Kids with eczema may develop more allergies by the time they reach age three, a new study has found.

The researchers, who evaluated the clinical and epidemiologic patterns of pediatric allergy, found that kids with allergies follow a predictable pattern of developing more allergies, known as an "allergic march."

"If a child is diagnosed with one form of allergy, their likelihood of developing a second form is much higher than the general population," said Dr. David Hill, a study author from the University of Pennsylvania. The findings of the study were published in the journal Pediatrics.

The team evaluated data from more than 200,000 children, collected between 1999 and 2020. They found that the allergies tend to begin at an average age of 4 months, with the diagnosis of eczema or atopic dermatitis. By around 13 months, the kids develop food allergies and asthma, followed by allergic rhinitis, or hay fever by around 26 months. In some rare cases, children develop a chronic immune system disease called eosinophilic esophagitis by 35 months.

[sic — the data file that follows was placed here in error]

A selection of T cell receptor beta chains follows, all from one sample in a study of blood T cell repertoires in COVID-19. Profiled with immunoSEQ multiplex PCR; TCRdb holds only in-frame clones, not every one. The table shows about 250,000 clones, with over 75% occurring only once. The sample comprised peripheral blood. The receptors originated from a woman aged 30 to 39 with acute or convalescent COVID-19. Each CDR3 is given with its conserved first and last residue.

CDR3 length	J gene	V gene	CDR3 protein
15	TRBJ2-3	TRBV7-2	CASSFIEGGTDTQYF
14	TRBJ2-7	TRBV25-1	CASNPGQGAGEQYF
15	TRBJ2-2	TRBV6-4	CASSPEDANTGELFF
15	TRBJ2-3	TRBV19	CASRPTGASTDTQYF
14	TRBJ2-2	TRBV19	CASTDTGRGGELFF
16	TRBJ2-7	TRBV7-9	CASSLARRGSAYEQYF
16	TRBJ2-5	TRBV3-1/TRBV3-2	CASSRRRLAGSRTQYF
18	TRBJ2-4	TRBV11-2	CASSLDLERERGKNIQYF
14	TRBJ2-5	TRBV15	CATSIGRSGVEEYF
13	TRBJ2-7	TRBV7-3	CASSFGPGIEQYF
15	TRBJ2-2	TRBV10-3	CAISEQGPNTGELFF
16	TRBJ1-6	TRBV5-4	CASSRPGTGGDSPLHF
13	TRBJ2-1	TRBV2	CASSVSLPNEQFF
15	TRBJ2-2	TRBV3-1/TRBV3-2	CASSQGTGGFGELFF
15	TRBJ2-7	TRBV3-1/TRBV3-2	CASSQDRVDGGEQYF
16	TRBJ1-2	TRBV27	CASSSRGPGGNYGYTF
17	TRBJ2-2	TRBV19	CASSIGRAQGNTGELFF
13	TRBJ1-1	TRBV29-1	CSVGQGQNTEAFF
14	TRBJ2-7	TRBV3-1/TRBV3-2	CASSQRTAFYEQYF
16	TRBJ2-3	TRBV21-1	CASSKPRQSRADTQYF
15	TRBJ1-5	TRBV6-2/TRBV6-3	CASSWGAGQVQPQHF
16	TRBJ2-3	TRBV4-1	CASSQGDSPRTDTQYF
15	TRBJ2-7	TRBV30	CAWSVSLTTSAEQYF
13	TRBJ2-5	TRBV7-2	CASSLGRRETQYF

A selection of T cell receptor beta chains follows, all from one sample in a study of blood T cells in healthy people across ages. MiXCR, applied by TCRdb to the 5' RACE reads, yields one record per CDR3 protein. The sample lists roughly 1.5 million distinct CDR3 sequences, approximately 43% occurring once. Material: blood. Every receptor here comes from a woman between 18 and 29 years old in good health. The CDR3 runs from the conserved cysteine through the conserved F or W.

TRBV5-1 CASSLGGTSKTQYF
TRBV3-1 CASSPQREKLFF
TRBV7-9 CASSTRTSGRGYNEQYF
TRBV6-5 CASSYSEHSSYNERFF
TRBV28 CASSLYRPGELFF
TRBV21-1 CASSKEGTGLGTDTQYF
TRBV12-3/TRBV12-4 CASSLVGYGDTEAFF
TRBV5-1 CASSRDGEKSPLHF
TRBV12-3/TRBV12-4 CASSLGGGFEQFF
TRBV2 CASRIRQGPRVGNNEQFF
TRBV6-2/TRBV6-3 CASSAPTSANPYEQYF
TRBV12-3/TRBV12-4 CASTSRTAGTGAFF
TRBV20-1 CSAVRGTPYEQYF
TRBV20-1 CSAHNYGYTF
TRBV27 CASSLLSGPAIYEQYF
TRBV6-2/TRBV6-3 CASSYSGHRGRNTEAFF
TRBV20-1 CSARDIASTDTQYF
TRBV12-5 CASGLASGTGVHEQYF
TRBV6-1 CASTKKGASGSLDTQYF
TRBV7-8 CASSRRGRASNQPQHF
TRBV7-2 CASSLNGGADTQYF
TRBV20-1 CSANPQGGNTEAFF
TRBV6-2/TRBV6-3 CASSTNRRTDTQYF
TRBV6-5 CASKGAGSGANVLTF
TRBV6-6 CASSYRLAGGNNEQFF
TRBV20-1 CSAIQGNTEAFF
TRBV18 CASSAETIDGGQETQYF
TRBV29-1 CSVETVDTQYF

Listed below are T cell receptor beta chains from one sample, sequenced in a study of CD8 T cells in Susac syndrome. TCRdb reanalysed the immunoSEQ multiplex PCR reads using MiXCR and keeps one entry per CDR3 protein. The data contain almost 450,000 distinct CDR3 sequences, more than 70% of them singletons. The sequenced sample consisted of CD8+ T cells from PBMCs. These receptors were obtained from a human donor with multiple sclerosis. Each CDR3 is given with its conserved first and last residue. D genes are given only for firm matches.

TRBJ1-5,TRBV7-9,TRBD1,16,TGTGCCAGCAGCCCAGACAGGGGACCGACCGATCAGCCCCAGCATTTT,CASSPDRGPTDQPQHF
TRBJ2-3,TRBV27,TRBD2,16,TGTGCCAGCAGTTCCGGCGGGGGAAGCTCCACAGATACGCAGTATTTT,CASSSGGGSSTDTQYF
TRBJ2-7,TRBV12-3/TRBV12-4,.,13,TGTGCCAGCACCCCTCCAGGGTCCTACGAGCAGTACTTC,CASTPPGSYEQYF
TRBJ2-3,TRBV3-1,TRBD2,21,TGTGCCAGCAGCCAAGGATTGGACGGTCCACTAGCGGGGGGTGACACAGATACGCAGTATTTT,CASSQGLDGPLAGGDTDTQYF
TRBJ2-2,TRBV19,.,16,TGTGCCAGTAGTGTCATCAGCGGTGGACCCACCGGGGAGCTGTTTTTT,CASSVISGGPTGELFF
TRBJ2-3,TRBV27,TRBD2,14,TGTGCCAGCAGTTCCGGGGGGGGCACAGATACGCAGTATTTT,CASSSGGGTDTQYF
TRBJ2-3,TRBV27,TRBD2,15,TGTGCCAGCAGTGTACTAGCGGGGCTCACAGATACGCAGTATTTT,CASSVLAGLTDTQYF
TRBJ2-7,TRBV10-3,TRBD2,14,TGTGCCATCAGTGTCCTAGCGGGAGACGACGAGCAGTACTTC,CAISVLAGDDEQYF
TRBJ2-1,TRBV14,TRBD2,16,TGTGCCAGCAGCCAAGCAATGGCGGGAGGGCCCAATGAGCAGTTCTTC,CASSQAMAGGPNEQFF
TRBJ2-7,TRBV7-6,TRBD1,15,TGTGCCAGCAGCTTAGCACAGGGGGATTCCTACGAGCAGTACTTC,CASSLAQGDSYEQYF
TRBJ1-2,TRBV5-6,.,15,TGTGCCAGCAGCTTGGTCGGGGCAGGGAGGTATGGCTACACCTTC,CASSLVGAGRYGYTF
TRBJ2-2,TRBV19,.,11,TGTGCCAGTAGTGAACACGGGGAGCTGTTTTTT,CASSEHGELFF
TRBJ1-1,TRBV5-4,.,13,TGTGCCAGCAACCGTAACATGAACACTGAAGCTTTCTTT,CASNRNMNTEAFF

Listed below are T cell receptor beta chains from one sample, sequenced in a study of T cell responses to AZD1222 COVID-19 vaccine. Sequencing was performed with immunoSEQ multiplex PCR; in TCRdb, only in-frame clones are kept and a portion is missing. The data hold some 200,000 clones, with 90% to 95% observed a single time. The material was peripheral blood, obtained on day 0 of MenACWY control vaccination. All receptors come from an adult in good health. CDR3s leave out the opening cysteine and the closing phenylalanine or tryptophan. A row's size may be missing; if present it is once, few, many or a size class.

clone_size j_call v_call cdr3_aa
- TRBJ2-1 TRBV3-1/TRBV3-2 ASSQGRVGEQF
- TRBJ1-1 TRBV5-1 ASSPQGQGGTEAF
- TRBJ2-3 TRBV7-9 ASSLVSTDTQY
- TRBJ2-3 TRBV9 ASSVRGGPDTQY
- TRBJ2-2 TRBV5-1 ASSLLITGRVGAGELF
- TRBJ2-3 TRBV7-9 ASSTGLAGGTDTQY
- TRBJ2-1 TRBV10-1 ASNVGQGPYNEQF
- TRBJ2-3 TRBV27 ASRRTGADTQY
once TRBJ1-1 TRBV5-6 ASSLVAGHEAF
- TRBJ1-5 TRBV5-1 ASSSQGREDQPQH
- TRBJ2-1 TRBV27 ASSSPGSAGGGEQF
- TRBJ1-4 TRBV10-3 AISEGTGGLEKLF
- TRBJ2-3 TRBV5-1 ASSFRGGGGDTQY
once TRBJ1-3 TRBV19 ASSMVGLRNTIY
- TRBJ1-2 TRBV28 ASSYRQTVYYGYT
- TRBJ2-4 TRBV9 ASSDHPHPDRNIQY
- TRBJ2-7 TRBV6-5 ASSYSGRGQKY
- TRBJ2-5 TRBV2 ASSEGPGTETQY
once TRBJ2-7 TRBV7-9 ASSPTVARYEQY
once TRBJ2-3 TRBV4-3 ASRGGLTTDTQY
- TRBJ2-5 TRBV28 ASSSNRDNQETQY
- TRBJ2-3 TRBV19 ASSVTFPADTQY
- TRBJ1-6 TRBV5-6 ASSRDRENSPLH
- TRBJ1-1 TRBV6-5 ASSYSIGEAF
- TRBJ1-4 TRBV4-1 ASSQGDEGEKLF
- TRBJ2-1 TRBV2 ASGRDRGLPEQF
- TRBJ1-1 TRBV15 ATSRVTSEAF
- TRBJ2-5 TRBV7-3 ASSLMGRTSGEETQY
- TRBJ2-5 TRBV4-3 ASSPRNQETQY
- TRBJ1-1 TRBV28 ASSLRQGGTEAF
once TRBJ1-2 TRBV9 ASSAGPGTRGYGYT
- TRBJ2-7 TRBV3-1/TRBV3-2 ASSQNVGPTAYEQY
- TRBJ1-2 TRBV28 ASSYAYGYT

Around 10% of the study population had eczema and 19.7% of them developed hay fever.

"This is the first national study done with patient health care data to show that the allergic march is occurring on a national level," Hill said.

However, the allergic march does not mean that every child who develops eczema will eventually develop all kinds of allergies. The findings suggest that 20% of children had at least one type of allergy and over 13% had at least two types of allergic conditions.

"Each child is different. Some may have one, others may have a couple, others may have all of them," Dr. Stanislaw Gabryszewski, who led the study, said.

Researchers hope the study would be helpful for parents and physicians to keep a close watch on kids who develop eczema. Timely treatment of the condition could halt the progression of other allergies in the future.

"Eczema early in life is the No. 1 risk factor for developing allergies later in life, far more than family history," Dr. Ruchi Gupta, founding director of the Center for Food Allergy and Asthma Research at Northwestern University, told NBC News. Gupta was not involved in the study.